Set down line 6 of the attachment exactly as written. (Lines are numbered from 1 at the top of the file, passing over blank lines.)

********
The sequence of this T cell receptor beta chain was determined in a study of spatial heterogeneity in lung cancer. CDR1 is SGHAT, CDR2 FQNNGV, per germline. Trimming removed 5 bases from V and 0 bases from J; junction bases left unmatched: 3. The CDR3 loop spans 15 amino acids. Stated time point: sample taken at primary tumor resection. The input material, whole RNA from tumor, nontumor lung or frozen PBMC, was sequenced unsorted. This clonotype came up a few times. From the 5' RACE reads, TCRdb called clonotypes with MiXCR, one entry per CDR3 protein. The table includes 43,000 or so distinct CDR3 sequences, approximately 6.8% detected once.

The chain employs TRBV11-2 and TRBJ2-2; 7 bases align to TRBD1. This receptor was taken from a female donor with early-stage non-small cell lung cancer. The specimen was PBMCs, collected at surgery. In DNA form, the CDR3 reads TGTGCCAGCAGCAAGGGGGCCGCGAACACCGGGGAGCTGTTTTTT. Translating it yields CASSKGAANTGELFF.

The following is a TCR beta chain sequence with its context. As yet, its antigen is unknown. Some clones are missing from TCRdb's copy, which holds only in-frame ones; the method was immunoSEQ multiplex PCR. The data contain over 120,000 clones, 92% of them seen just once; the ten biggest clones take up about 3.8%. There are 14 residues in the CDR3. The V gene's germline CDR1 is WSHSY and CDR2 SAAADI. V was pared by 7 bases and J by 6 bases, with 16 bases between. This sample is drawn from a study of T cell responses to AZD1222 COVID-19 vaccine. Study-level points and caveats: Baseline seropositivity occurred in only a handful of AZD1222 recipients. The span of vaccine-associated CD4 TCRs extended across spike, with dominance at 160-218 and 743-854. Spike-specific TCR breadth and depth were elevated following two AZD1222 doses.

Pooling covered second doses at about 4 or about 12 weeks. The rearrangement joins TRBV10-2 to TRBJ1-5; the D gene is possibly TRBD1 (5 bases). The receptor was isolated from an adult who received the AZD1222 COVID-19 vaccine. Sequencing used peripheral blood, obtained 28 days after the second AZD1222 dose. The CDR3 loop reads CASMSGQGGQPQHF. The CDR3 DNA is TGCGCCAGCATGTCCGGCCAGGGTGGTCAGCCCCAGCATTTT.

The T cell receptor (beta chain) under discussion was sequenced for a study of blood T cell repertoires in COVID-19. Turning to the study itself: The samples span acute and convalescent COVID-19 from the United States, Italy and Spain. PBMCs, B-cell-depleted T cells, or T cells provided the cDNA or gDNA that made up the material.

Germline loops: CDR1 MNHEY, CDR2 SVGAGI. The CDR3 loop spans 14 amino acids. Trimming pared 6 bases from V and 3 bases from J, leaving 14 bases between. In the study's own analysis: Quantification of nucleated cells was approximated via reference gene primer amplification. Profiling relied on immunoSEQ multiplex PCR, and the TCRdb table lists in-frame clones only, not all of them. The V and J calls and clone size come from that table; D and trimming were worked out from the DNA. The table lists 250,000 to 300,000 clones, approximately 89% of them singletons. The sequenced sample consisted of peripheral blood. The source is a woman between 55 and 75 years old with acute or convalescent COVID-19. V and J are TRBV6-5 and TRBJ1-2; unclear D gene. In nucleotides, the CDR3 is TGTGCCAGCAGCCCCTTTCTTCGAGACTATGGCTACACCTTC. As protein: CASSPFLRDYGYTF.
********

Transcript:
Germline loops: CDR1 MNHEY, CDR2 SVGAGI. The CDR3 loop spans 14 amino acids. Trimming pared 6 bases from V and 3 bases from J, leaving 14 bases between. In the study's own analysis: Quantification of nucleated cells was approximated via reference gene primer amplification. Profiling relied on immunoSEQ multiplex PCR, and the TCRdb table lists in-frame clones only, not all of them. The V and J calls and clone size come from that table; D and trimming were worked out from the DNA. The table lists 250,000 to 300,000 clones, approximately 89% of them singletons. The sequenced sample consisted of peripheral blood. The source is a woman between 55 and 75 years old with acute or convalescent COVID-19. V and J are TRBV6-5 and TRBJ1-2; unclear D gene. In nucleotides, the CDR3 is TGTGCCAGCAGCCCCTTTCTTCGAGACTATGGCTACACCTTC. As protein: CASSPFLRDYGYTF.